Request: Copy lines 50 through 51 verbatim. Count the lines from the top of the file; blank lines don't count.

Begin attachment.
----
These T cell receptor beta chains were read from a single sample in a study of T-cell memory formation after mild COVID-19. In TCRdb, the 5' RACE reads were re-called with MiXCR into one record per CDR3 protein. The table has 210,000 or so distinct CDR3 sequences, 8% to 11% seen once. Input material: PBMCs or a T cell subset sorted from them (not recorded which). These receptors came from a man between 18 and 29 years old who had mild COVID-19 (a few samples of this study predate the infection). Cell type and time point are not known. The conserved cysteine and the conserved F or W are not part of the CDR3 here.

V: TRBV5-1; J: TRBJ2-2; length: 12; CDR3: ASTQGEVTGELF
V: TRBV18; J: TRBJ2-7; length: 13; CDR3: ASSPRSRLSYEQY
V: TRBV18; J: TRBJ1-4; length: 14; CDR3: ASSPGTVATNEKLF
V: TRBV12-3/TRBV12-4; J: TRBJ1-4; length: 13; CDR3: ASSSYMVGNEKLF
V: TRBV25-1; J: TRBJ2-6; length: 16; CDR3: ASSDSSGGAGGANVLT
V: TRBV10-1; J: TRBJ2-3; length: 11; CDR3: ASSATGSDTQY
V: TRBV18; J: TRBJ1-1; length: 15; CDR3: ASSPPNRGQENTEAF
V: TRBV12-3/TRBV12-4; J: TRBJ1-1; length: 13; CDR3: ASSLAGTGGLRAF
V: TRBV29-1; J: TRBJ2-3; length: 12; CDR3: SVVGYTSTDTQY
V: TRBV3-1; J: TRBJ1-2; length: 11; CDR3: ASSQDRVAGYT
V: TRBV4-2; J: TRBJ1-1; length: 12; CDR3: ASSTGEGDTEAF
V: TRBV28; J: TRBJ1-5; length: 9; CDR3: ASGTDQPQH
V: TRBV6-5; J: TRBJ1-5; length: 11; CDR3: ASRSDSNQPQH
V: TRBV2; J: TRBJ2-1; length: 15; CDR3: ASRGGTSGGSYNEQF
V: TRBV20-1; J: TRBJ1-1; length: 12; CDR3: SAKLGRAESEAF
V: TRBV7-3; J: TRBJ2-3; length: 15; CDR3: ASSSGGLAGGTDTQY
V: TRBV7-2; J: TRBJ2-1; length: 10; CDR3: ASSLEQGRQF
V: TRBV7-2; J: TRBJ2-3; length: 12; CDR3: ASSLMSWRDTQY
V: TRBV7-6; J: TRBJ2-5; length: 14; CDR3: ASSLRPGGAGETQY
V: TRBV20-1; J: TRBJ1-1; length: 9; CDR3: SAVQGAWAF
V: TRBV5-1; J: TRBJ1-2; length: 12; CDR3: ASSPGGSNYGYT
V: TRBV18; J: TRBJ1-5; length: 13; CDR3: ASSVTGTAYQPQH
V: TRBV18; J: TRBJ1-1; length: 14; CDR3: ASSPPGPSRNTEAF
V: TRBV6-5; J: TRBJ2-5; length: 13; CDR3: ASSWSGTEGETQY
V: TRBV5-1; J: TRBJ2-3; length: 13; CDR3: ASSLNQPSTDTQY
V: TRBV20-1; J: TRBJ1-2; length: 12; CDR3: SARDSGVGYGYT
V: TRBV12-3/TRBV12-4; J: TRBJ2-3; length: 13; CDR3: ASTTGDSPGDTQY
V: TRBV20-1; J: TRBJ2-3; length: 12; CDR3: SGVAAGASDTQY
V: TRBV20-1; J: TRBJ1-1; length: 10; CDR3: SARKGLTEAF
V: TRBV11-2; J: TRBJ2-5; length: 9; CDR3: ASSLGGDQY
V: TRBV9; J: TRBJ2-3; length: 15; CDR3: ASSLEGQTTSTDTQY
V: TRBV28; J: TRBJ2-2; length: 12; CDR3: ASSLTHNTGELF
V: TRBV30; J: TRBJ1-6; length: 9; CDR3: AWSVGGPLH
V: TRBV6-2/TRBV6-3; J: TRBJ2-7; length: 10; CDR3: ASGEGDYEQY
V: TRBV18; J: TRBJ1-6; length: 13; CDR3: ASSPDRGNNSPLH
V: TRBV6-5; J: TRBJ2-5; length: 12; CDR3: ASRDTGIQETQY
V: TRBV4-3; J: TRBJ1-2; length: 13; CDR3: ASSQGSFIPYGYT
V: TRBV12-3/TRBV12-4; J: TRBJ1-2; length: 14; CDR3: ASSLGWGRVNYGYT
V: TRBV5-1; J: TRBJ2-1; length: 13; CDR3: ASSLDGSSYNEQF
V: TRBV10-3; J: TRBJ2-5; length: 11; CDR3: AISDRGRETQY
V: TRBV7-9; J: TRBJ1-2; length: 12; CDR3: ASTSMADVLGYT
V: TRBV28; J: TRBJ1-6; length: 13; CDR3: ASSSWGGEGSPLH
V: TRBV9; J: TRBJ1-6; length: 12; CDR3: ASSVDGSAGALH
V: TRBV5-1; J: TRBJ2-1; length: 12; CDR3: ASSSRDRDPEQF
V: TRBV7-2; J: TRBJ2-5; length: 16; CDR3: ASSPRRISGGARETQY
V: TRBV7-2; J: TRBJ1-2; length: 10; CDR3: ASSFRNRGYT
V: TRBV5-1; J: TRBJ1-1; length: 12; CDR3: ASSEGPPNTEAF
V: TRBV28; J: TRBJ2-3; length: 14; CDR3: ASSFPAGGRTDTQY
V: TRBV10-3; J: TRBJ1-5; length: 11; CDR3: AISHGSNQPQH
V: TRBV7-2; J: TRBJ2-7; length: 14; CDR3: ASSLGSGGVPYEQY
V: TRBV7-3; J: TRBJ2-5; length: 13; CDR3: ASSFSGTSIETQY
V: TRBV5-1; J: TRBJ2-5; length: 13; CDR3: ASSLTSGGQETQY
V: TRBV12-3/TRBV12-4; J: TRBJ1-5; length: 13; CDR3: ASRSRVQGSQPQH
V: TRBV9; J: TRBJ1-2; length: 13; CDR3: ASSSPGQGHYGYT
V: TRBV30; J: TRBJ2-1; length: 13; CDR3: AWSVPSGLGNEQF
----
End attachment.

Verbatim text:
V: TRBV10-3; J: TRBJ1-5; length: 11; CDR3: AISHGSNQPQH
V: TRBV7-2; J: TRBJ2-7; length: 14; CDR3: ASSLGSGGVPYEQY